36The comparison of serious games and documentary filmmaking was facilitated by the semio-pragmatic approach, stressing the opportunity that the professional context offers to initiate documentarizing reading. We described a series of transpositions concerning not one but three chains of interaction, each composed of the traditional actants inherited from documentary filmmaking (filmed/filmer/spectator). A first straightforward analogy highlighted the principle of documentary diffusion, whereas the revisited analogy placed the emphasis on two senses of the captation (by and of the user). The model resulting from the articulation of these two analogies made it possible to clarify the sometimes multiple and recursive postures of actants in serious games. The distinction direct/indirect realism, stemming from filmmaking then allowed to situate current productions of serious games according to the intervention, claimed or not, of the designer and according to the attitude adopted by the users to explore a given world. Yet, whereas filmmakers have historically tended to control the technical aspects, to propose less and less “naïve” interactions with the world, to make the relationship to images mature and finally sign the modernity of cinema, current serious games globally propose direct and natural access to the real that places them in the category of obsolete production modes. Indeed, although straightforward analogy tends toward indirect realism, the first-hand experience has been underlined by the revisited analogy. As a counterpoint to realist production modes, a reflexive alternative has been proposed: although realism engages in a given world, reflexivity reminds that mediation is at work. Thus, looking to the historical and socio-cultural development of documentary filmmaking, our transpositions measure the path that remains ahead for serious games to acquire the characteristics of their own modernity. The techniques alone will not explain its emergence. As Pierron-Moinel (2010) explains for the cinema, “it will have taken the encounter between Rouch and Morin for this new conception of the cinema as a communication tool between men to arise” (p. 203). Finally, in response to Bradshaw, it remains to be known who will find again the humanistic art of the griot français13, unless the solution involves using a figure, an interactive one this time.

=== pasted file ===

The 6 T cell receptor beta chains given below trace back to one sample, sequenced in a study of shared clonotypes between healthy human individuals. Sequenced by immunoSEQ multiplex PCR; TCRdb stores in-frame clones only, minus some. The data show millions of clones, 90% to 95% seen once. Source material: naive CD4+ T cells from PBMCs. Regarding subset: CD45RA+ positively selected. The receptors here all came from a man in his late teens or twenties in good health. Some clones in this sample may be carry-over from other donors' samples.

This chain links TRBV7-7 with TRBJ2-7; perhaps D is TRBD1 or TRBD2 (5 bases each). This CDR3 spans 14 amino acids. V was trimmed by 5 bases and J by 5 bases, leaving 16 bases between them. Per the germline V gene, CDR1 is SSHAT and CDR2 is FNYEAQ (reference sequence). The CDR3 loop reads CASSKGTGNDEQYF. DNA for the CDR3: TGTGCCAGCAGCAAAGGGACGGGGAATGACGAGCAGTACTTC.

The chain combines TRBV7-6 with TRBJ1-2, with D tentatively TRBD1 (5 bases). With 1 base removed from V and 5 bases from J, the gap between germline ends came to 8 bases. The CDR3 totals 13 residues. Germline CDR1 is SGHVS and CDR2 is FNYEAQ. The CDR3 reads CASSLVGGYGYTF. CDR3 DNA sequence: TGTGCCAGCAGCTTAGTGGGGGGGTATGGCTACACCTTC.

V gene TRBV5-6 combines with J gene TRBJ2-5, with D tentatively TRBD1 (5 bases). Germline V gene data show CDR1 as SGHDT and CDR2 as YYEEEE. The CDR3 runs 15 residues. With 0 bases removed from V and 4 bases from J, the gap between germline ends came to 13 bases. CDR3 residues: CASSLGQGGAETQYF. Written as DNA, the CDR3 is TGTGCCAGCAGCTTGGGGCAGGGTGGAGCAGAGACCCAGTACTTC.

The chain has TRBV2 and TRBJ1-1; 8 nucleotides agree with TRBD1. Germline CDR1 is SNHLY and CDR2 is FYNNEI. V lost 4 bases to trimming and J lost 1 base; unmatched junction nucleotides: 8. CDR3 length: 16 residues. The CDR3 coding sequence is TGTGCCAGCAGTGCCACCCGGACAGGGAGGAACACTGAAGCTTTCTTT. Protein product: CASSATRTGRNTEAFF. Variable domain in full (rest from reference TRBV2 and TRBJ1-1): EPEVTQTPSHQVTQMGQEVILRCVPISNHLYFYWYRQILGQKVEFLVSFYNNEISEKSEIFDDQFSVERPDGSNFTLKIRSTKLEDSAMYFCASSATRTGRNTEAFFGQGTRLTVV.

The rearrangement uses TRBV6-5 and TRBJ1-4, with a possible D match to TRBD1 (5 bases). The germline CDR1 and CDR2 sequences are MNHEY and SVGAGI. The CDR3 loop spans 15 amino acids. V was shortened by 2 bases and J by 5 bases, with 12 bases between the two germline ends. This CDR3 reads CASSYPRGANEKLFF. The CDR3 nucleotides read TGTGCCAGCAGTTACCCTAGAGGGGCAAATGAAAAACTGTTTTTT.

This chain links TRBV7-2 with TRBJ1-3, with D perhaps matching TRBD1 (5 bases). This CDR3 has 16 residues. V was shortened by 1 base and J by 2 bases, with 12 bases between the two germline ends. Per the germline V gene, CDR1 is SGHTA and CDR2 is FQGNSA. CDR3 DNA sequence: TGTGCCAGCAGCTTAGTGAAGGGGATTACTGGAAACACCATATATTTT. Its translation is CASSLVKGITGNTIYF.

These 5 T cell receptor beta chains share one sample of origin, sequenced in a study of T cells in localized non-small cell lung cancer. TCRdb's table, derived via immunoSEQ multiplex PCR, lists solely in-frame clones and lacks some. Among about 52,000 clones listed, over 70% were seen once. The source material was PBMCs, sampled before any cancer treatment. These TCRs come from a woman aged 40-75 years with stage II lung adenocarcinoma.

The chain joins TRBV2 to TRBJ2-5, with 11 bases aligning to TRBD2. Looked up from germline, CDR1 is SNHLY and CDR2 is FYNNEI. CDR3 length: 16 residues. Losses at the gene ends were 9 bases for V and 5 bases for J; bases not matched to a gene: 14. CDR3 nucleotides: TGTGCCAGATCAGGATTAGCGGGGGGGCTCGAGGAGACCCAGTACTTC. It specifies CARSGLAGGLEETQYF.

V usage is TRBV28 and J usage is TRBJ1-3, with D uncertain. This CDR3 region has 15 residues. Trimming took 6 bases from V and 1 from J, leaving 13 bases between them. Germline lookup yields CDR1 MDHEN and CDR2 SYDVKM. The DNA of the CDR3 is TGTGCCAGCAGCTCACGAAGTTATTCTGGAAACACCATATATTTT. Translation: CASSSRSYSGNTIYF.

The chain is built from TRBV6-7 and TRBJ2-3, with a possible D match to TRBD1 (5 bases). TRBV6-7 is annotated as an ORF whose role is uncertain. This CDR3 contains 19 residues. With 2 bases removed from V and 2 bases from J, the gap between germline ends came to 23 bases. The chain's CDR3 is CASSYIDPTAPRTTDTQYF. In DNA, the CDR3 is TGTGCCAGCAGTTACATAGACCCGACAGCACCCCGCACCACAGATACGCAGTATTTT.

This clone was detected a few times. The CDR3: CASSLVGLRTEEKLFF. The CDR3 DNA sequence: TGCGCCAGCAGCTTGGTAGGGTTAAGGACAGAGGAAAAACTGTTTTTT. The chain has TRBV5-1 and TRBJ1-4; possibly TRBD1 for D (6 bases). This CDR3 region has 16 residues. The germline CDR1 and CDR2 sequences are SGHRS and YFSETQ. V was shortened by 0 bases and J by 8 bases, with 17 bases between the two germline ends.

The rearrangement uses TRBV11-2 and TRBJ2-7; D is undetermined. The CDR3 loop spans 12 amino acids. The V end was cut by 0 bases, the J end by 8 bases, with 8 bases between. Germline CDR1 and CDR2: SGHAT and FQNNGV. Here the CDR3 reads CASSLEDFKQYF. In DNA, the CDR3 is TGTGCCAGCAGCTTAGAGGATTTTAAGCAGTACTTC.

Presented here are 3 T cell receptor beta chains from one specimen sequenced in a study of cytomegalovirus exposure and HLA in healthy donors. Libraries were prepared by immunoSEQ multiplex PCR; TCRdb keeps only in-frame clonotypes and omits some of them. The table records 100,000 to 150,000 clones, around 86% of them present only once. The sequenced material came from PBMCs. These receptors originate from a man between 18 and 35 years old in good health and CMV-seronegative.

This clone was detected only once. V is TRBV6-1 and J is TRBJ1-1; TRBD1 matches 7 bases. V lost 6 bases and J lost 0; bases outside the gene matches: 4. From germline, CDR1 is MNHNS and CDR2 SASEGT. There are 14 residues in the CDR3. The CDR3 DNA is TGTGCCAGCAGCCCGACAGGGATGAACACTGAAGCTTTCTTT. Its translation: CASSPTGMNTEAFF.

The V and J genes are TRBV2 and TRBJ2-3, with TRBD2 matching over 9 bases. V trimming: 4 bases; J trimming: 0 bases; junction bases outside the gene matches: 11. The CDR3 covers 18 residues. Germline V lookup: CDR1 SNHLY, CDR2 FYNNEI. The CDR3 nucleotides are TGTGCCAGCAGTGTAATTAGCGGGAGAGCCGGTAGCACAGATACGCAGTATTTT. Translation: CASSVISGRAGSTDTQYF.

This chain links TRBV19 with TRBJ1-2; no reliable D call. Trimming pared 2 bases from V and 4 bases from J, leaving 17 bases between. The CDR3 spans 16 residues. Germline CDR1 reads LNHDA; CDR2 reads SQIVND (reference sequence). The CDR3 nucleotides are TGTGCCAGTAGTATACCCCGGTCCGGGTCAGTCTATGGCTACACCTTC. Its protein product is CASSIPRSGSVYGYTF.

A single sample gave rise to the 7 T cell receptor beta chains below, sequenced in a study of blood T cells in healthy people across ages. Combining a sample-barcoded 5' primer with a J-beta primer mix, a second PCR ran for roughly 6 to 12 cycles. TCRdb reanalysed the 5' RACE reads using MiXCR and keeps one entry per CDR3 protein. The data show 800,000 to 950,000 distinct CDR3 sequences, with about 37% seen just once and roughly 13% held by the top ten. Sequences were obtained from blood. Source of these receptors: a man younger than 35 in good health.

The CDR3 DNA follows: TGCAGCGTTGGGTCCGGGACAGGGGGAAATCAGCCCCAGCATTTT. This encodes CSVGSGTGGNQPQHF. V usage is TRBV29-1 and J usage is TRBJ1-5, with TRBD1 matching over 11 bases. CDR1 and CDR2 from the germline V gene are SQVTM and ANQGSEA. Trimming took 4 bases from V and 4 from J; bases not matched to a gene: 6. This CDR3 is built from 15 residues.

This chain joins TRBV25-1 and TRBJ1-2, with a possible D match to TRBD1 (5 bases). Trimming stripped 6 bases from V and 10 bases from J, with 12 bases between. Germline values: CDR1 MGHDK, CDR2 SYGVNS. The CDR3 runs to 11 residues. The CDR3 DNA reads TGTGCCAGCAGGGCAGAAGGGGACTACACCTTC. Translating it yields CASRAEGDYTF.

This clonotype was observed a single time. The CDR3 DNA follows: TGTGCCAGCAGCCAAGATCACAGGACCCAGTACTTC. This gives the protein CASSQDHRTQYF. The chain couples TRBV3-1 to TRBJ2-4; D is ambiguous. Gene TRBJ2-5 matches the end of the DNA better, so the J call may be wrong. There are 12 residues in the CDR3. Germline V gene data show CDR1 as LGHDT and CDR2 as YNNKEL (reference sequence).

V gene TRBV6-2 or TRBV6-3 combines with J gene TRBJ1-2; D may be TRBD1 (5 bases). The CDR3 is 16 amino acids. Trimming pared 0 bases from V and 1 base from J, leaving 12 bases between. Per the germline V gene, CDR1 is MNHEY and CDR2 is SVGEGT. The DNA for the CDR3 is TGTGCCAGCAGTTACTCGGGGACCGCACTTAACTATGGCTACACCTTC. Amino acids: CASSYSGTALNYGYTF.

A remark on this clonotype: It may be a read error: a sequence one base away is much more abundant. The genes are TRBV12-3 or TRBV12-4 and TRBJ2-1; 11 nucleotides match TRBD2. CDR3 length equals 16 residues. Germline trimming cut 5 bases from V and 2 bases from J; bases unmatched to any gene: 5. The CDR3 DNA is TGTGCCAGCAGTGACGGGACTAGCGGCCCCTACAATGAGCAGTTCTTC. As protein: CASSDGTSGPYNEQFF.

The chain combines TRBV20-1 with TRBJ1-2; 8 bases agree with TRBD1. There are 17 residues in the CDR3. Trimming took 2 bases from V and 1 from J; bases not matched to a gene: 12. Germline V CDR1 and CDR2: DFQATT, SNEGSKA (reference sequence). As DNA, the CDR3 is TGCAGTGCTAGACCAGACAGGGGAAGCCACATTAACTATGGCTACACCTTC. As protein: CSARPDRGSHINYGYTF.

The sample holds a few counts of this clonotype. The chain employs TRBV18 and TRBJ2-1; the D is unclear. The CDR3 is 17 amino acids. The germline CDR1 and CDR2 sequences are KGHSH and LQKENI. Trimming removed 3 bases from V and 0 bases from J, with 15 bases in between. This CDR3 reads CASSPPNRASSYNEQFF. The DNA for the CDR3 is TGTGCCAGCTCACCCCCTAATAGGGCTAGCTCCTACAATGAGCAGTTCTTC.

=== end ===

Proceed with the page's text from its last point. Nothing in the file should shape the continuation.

Allain, S. (2013a). La mise en abyme actée, nouveau fer de lance du serious game. Revue d’Interaction Homme-Machine, 14(1). Retrieved from

Allain, S. (2013b). Questionnaires en série, interactions et potentiel narratif pour l’évaluation des pratiques. In 18e Congrès SFSIC “La contribution des SIC aux débats publics”, May 30-31 and 1st June. Rennes: L’Harmattan.

Allain, S. (2013c). Serious game et perception du réel – Lecture documentarisante et potentiel cognitif. Thesis, Universities of Geneva and Grenoble. Retrieved from

Allain, S., & Szilas, N. (2012). Exploration de la métalepse dans les “serious games” narratifs. Revue Sticef, 19. Retrieved from

Almeida, A., & Alvelos, H. (2010). An interactive documentary manifesto. In Interactive Storytelling: third joint conference on interactive digital storytelling, ICIDS 2010, Edinburgh, UK, November 1-3, 2010, Proceedings. Deutschland: Springer.

Alvarez, J. (2007). Du jeu vidéo au serious game, approches culturelle, pragmatique et formelle. Thesis, University of Toulouse II et III.